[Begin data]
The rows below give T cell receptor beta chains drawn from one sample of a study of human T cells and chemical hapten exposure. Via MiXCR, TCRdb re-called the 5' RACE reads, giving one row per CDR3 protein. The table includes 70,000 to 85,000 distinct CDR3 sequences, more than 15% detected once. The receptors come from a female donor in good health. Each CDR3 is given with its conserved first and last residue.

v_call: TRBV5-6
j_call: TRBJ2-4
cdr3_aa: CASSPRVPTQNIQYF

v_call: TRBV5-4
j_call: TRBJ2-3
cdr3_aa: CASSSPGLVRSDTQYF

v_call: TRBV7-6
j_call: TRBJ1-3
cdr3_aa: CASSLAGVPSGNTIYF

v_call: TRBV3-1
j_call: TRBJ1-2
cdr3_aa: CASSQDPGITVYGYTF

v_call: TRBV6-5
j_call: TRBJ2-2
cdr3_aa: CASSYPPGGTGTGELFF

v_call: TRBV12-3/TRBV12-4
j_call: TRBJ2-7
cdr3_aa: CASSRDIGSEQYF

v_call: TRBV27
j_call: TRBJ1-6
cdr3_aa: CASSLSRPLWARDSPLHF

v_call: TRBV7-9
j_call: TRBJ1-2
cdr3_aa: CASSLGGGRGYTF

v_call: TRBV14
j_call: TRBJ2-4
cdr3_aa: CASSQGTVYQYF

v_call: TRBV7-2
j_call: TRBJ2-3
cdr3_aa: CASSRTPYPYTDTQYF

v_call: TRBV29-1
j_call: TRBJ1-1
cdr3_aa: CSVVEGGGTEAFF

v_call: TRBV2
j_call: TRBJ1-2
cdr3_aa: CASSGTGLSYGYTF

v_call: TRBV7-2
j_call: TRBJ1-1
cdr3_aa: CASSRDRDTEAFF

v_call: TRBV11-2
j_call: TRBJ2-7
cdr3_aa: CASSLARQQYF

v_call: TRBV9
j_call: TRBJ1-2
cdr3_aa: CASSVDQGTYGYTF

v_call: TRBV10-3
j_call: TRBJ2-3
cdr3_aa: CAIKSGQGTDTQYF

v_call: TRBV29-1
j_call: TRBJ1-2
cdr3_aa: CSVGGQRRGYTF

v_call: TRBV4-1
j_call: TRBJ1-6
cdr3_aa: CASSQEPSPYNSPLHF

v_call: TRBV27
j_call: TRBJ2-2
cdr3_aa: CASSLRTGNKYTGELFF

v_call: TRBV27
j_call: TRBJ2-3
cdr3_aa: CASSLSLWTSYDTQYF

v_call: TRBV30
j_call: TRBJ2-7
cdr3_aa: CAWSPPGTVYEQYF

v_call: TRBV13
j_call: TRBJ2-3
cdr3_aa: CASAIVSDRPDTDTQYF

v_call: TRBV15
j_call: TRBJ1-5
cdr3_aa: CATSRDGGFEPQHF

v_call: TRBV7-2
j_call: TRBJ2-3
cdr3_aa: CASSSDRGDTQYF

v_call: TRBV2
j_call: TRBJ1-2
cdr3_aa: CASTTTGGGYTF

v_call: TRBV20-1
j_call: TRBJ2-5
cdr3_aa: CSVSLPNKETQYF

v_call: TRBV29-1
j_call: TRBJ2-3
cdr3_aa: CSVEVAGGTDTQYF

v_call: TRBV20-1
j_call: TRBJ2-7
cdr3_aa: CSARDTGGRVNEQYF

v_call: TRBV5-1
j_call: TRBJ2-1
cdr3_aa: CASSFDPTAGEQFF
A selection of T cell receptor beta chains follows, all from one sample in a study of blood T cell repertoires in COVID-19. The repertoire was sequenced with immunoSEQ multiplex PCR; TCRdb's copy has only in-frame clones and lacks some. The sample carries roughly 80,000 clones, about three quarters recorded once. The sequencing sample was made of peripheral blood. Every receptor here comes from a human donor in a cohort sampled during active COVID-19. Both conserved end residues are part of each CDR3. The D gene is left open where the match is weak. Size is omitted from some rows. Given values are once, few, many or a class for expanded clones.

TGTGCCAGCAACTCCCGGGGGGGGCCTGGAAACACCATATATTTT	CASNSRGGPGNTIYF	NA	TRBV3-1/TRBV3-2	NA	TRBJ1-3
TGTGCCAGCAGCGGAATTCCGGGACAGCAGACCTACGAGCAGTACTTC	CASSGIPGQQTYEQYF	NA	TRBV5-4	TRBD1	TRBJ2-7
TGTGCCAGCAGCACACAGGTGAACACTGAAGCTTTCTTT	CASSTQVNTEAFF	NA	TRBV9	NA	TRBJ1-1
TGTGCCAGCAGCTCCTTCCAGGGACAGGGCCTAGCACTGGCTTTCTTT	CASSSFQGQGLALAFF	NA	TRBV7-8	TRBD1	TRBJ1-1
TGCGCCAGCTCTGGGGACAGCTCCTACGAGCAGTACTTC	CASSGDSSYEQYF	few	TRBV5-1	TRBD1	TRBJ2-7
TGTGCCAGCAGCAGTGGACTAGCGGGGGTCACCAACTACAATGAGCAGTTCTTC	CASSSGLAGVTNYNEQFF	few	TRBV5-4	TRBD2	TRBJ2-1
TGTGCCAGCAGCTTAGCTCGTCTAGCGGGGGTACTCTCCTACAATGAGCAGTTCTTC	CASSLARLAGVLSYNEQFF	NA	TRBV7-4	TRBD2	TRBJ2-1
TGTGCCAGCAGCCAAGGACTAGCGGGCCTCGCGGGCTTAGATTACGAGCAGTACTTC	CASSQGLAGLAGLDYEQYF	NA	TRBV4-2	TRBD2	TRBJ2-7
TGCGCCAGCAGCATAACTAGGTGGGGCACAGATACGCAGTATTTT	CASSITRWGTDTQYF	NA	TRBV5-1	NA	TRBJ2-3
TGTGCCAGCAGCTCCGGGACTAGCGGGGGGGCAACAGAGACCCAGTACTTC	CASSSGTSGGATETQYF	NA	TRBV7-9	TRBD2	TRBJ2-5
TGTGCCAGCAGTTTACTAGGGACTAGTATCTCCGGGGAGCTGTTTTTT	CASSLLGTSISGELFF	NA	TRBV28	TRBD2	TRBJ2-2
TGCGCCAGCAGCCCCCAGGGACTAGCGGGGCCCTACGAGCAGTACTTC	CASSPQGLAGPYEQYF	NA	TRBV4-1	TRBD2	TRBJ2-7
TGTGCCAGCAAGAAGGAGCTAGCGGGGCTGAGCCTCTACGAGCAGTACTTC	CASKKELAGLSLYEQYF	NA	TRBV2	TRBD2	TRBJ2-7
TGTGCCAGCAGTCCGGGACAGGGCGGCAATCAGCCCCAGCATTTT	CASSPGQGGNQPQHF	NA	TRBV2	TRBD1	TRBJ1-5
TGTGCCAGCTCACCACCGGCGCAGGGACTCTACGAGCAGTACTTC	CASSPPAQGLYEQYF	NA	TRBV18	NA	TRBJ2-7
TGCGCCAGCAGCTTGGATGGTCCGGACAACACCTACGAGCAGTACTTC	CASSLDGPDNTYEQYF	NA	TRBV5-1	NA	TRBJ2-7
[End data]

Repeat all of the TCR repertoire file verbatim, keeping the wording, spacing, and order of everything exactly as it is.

The rows below give T cell receptor beta chains drawn from one sample of a study of human T cells and chemical hapten exposure. Via MiXCR, TCRdb re-called the 5' RACE reads, giving one row per CDR3 protein. The table includes 70,000 to 85,000 distinct CDR3 sequences, more than 15% detected once. The receptors come from a female donor in good health. Each CDR3 is given with its conserved first and last residue.

v_call: TRBV5-6
j_call: TRBJ2-4
cdr3_aa: CASSPRVPTQNIQYF

v_call: TRBV5-4
j_call: TRBJ2-3
cdr3_aa: CASSSPGLVRSDTQYF

v_call: TRBV7-6
j_call: TRBJ1-3
cdr3_aa: CASSLAGVPSGNTIYF

v_call: TRBV3-1
j_call: TRBJ1-2
cdr3_aa: CASSQDPGITVYGYTF

v_call: TRBV6-5
j_call: TRBJ2-2
cdr3_aa: CASSYPPGGTGTGELFF

v_call: TRBV12-3/TRBV12-4
j_call: TRBJ2-7
cdr3_aa: CASSRDIGSEQYF

v_call: TRBV27
j_call: TRBJ1-6
cdr3_aa: CASSLSRPLWARDSPLHF

v_call: TRBV7-9
j_call: TRBJ1-2
cdr3_aa: CASSLGGGRGYTF

v_call: TRBV14
j_call: TRBJ2-4
cdr3_aa: CASSQGTVYQYF

v_call: TRBV7-2
j_call: TRBJ2-3
cdr3_aa: CASSRTPYPYTDTQYF

v_call: TRBV29-1
j_call: TRBJ1-1
cdr3_aa: CSVVEGGGTEAFF

v_call: TRBV2
j_call: TRBJ1-2
cdr3_aa: CASSGTGLSYGYTF

v_call: TRBV7-2
j_call: TRBJ1-1
cdr3_aa: CASSRDRDTEAFF

v_call: TRBV11-2
j_call: TRBJ2-7
cdr3_aa: CASSLARQQYF

v_call: TRBV9
j_call: TRBJ1-2
cdr3_aa: CASSVDQGTYGYTF

v_call: TRBV10-3
j_call: TRBJ2-3
cdr3_aa: CAIKSGQGTDTQYF

v_call: TRBV29-1
j_call: TRBJ1-2
cdr3_aa: CSVGGQRRGYTF

v_call: TRBV4-1
j_call: TRBJ1-6
cdr3_aa: CASSQEPSPYNSPLHF

v_call: TRBV27
j_call: TRBJ2-2
cdr3_aa: CASSLRTGNKYTGELFF

v_call: TRBV27
j_call: TRBJ2-3
cdr3_aa: CASSLSLWTSYDTQYF

v_call: TRBV30
j_call: TRBJ2-7
cdr3_aa: CAWSPPGTVYEQYF

v_call: TRBV13
j_call: TRBJ2-3
cdr3_aa: CASAIVSDRPDTDTQYF

v_call: TRBV15
j_call: TRBJ1-5
cdr3_aa: CATSRDGGFEPQHF

v_call: TRBV7-2
j_call: TRBJ2-3
cdr3_aa: CASSSDRGDTQYF

v_call: TRBV2
j_call: TRBJ1-2
cdr3_aa: CASTTTGGGYTF

v_call: TRBV20-1
j_call: TRBJ2-5
cdr3_aa: CSVSLPNKETQYF

v_call: TRBV29-1
j_call: TRBJ2-3
cdr3_aa: CSVEVAGGTDTQYF

v_call: TRBV20-1
j_call: TRBJ2-7
cdr3_aa: CSARDTGGRVNEQYF

v_call: TRBV5-1
j_call: TRBJ2-1
cdr3_aa: CASSFDPTAGEQFF
A selection of T cell receptor beta chains follows, all from one sample in a study of blood T cell repertoires in COVID-19. The repertoire was sequenced with immunoSEQ multiplex PCR; TCRdb's copy has only in-frame clones and lacks some. The sample carries roughly 80,000 clones, about three quarters recorded once. The sequencing sample was made of peripheral blood. Every receptor here comes from a human donor in a cohort sampled during active COVID-19. Both conserved end residues are part of each CDR3. The D gene is left open where the match is weak. Size is omitted from some rows. Given values are once, few, many or a class for expanded clones.

TGTGCCAGCAACTCCCGGGGGGGGCCTGGAAACACCATATATTTT	CASNSRGGPGNTIYF	NA	TRBV3-1/TRBV3-2	NA	TRBJ1-3
TGTGCCAGCAGCGGAATTCCGGGACAGCAGACCTACGAGCAGTACTTC	CASSGIPGQQTYEQYF	NA	TRBV5-4	TRBD1	TRBJ2-7
TGTGCCAGCAGCACACAGGTGAACACTGAAGCTTTCTTT	CASSTQVNTEAFF	NA	TRBV9	NA	TRBJ1-1
TGTGCCAGCAGCTCCTTCCAGGGACAGGGCCTAGCACTGGCTTTCTTT	CASSSFQGQGLALAFF	NA	TRBV7-8	TRBD1	TRBJ1-1
TGCGCCAGCTCTGGGGACAGCTCCTACGAGCAGTACTTC	CASSGDSSYEQYF	few	TRBV5-1	TRBD1	TRBJ2-7
TGTGCCAGCAGCAGTGGACTAGCGGGGGTCACCAACTACAATGAGCAGTTCTTC	CASSSGLAGVTNYNEQFF	few	TRBV5-4	TRBD2	TRBJ2-1
TGTGCCAGCAGCTTAGCTCGTCTAGCGGGGGTACTCTCCTACAATGAGCAGTTCTTC	CASSLARLAGVLSYNEQFF	NA	TRBV7-4	TRBD2	TRBJ2-1
TGTGCCAGCAGCCAAGGACTAGCGGGCCTCGCGGGCTTAGATTACGAGCAGTACTTC	CASSQGLAGLAGLDYEQYF	NA	TRBV4-2	TRBD2	TRBJ2-7
TGCGCCAGCAGCATAACTAGGTGGGGCACAGATACGCAGTATTTT	CASSITRWGTDTQYF	NA	TRBV5-1	NA	TRBJ2-3
TGTGCCAGCAGCTCCGGGACTAGCGGGGGGGCAACAGAGACCCAGTACTTC	CASSSGTSGGATETQYF	NA	TRBV7-9	TRBD2	TRBJ2-5
TGTGCCAGCAGTTTACTAGGGACTAGTATCTCCGGGGAGCTGTTTTTT	CASSLLGTSISGELFF	NA	TRBV28	TRBD2	TRBJ2-2
TGCGCCAGCAGCCCCCAGGGACTAGCGGGGCCCTACGAGCAGTACTTC	CASSPQGLAGPYEQYF	NA	TRBV4-1	TRBD2	TRBJ2-7
TGTGCCAGCAAGAAGGAGCTAGCGGGGCTGAGCCTCTACGAGCAGTACTTC	CASKKELAGLSLYEQYF	NA	TRBV2	TRBD2	TRBJ2-7
TGTGCCAGCAGTCCGGGACAGGGCGGCAATCAGCCCCAGCATTTT	CASSPGQGGNQPQHF	NA	TRBV2	TRBD1	TRBJ1-5
TGTGCCAGCTCACCACCGGCGCAGGGACTCTACGAGCAGTACTTC	CASSPPAQGLYEQYF	NA	TRBV18	NA	TRBJ2-7
TGCGCCAGCAGCTTGGATGGTCCGGACAACACCTACGAGCAGTACTTC	CASSLDGPDNTYEQYF	NA	TRBV5-1	NA	TRBJ2-7